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Old 11-19-2010, 09:26 PM   #1
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New Service + Rewire 300 sq. ft. guest house


Hey everybody,

I'm new to the forum, first post. I thank you all in advance for your advice and apologize in advance if I breach etiquette in any way, I don't intend to.

Here's a rundown of my project:

I just graduated college about six months ago and with nowhere to stay, and limited funds I ended up moving down to South Carolina where my mom had recently (four years ago) purchased a serious fixer-upper on close to two acres. Her and her husband live in the main house, which needs a whole mess of work itself, and I live in a little cabin/guest house about 30 yards away, situated right next to the three car garage my mom uses as a studio.

Neither the cabin, nor the studio have their own electric service anymore, we're running off a series of extension cords from the main house (unsafe I know) and just getting by.

The guesthouse itself is a little less than 300 square feet, two 11' square rooms, and a 9x5 bathroom addition off the backside. There's an old 125-amp service panel, and outside is the old meter base, which is still wired to the weatherhead and drip-loop and up to the transformer. On the exterior wall also runs the ground line to a single grounding rod (not up to code).

I have big plans for the space and have been given the go-ahead by the owners to dig in. I want to raise the ceiling, pushing up the rafter ties, and tear out the old wood paneling and re-insulate and drywall the inside. The bathroom needs it's plumbing redone, and a hot water heater, and I want to create a small kitchenette in one of the rooms. I also want to do a full rewire while the stud walls are open. My plan as of now is to install a new 300-amp meter base tied to a 200-Amp main panel in the guesthouse, and run another SE cable through the ceiling, across the 1ft. gap outside and into the garage, to it's own 100-amp panel. I'm going to fully wire the guest house, for future kitchen appliances, and everything, and in the garage for now I'm just going to install a GFCI breaker and a raceway along one wall. And a new up-to-code grounding system for both buildings.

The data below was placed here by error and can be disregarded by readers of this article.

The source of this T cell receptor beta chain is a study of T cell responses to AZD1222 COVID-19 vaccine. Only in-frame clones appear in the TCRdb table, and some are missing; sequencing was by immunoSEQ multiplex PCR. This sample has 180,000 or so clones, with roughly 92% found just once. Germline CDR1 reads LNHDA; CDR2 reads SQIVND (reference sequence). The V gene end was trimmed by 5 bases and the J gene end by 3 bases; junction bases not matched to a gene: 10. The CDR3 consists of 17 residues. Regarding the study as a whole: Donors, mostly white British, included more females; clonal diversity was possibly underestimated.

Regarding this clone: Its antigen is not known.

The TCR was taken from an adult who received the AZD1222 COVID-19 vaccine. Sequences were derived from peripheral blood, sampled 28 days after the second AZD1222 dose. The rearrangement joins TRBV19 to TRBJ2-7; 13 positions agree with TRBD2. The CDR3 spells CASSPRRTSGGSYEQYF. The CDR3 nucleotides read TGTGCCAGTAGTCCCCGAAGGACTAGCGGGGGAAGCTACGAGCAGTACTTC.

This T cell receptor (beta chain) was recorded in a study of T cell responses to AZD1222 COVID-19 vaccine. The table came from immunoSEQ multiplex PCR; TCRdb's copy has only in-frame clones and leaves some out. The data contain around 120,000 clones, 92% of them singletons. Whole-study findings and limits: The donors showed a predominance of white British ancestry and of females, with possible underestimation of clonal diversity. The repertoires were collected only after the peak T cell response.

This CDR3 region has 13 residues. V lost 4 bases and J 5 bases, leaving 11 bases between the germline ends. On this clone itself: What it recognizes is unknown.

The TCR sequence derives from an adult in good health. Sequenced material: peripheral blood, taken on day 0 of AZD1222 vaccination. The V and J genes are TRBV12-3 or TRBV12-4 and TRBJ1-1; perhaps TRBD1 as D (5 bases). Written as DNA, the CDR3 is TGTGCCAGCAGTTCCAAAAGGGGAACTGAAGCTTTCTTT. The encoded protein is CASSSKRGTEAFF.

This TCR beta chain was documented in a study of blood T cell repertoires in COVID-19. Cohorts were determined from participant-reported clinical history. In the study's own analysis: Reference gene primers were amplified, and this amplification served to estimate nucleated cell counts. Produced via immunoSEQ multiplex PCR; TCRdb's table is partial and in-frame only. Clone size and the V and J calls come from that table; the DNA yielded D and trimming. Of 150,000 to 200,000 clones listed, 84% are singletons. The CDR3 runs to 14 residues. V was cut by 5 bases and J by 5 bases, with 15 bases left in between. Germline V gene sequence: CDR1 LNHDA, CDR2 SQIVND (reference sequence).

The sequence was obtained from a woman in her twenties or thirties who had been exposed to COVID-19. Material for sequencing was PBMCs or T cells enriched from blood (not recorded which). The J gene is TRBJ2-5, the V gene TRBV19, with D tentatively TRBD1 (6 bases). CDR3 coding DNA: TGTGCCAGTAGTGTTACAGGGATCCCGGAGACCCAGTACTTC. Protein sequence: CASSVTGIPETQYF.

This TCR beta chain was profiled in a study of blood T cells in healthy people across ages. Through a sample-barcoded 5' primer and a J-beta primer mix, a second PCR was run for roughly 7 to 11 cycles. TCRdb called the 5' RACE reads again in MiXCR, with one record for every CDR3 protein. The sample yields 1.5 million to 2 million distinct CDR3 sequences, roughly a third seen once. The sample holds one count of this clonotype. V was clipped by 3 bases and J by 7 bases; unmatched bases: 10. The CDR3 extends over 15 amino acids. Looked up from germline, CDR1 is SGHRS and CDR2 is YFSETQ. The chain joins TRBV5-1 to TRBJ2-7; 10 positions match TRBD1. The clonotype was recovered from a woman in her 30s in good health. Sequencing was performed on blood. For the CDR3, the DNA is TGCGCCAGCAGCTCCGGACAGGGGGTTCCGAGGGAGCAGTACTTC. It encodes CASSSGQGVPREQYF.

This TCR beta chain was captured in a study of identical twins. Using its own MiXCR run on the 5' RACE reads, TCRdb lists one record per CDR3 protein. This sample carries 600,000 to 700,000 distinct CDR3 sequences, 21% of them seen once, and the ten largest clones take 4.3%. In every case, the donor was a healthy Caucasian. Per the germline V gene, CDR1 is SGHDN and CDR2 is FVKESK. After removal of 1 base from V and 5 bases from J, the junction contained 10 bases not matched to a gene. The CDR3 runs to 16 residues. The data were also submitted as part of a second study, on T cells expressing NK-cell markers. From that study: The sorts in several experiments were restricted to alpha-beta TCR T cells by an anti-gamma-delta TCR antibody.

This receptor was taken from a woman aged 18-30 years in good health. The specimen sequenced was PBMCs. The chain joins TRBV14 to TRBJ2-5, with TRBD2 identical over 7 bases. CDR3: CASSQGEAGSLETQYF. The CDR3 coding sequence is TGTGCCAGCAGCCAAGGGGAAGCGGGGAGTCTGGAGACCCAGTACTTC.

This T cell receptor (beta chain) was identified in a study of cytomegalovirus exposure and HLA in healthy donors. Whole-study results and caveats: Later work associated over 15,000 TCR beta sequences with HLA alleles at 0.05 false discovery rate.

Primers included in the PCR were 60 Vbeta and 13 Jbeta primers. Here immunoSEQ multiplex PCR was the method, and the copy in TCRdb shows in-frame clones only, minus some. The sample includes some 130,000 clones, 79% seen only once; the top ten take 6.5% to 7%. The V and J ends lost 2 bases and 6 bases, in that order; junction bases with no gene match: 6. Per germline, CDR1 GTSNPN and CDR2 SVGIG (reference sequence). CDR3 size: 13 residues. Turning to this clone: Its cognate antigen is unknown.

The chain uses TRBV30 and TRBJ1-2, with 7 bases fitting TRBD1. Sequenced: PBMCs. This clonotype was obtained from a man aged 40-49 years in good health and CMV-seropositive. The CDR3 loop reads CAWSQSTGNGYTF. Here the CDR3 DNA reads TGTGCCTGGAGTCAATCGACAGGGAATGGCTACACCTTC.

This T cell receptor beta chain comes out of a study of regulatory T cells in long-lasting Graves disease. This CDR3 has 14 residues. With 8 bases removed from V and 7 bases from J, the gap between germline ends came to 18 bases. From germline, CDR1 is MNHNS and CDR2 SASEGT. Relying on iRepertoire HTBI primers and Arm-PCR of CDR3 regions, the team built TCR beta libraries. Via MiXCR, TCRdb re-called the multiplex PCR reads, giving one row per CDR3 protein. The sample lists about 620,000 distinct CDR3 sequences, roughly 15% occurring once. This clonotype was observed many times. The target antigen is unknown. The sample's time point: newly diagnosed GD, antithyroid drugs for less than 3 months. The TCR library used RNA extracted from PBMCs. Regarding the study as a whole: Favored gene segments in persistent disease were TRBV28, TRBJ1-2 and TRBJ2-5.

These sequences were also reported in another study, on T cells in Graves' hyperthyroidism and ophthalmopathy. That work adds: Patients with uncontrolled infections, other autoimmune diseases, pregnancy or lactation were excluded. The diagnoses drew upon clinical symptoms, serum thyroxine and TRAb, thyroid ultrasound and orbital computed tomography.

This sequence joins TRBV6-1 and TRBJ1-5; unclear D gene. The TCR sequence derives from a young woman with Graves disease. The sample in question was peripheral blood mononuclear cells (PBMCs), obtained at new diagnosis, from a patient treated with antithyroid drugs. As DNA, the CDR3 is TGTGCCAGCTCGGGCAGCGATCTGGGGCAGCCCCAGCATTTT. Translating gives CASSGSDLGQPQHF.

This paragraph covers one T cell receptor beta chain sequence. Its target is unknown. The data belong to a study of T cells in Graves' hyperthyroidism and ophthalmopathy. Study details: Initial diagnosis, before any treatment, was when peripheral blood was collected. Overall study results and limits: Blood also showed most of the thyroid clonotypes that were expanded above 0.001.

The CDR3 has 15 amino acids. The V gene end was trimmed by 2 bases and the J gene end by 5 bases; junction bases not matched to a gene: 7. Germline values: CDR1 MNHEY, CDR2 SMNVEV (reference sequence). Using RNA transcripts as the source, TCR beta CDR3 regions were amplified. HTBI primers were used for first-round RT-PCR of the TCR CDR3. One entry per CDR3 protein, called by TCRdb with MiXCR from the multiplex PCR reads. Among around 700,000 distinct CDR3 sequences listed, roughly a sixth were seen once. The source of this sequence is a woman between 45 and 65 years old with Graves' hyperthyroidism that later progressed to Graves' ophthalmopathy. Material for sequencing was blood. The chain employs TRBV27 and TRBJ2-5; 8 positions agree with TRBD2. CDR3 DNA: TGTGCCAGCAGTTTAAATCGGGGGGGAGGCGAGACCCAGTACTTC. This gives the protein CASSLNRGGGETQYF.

I worked three seasons at a cannery in Alaska, where we did all our maintenance and I became the de facto plumber, I've cut and thread pipe and done industrial grade jobs, but I've never done any serious electrical work.

I bought and read cover to cover Wiring a House, in the For Pros by Pros book line. It was great, and I feel confident about proceeding for the most part. I've looked into it, and in my county you don't need a licensed electrician to perform any of the work although it is advised, as long as it's up to code you can do it all yourself.

I'm anticipating at least a few comments discouraging the amateur DIY-er from proceeding with such a major, and dangerous undertaking. And I completely understand the concern. We're on a very tight budget and when calling electricians and pricing the installation of a new panel only, to be tied into the existing lights/receptacles the cheapest quotes we got were around $800.00, just for one panel in the cabin. I fought for the opportunity to do the job myself, replace all the old, very likely squirrel compromised wiring, and get more bang for our bucks.

My concern right now before I start budgeting for the job, and getting on the phone with the building inspector's office, or the power company is the existing meter base and aerial service entrance. It's still hooked up from the meter base to the transformer, there's no meter installed, and no power run into the old panel, but I'd like it out of the way so I can start from scratch. When I conceived this project I was imagining working in a sandbox not connected to live power in any way, and I would prefer to do it that way and not have the meter or panel turned on until all the wiring was in place and inspector approved.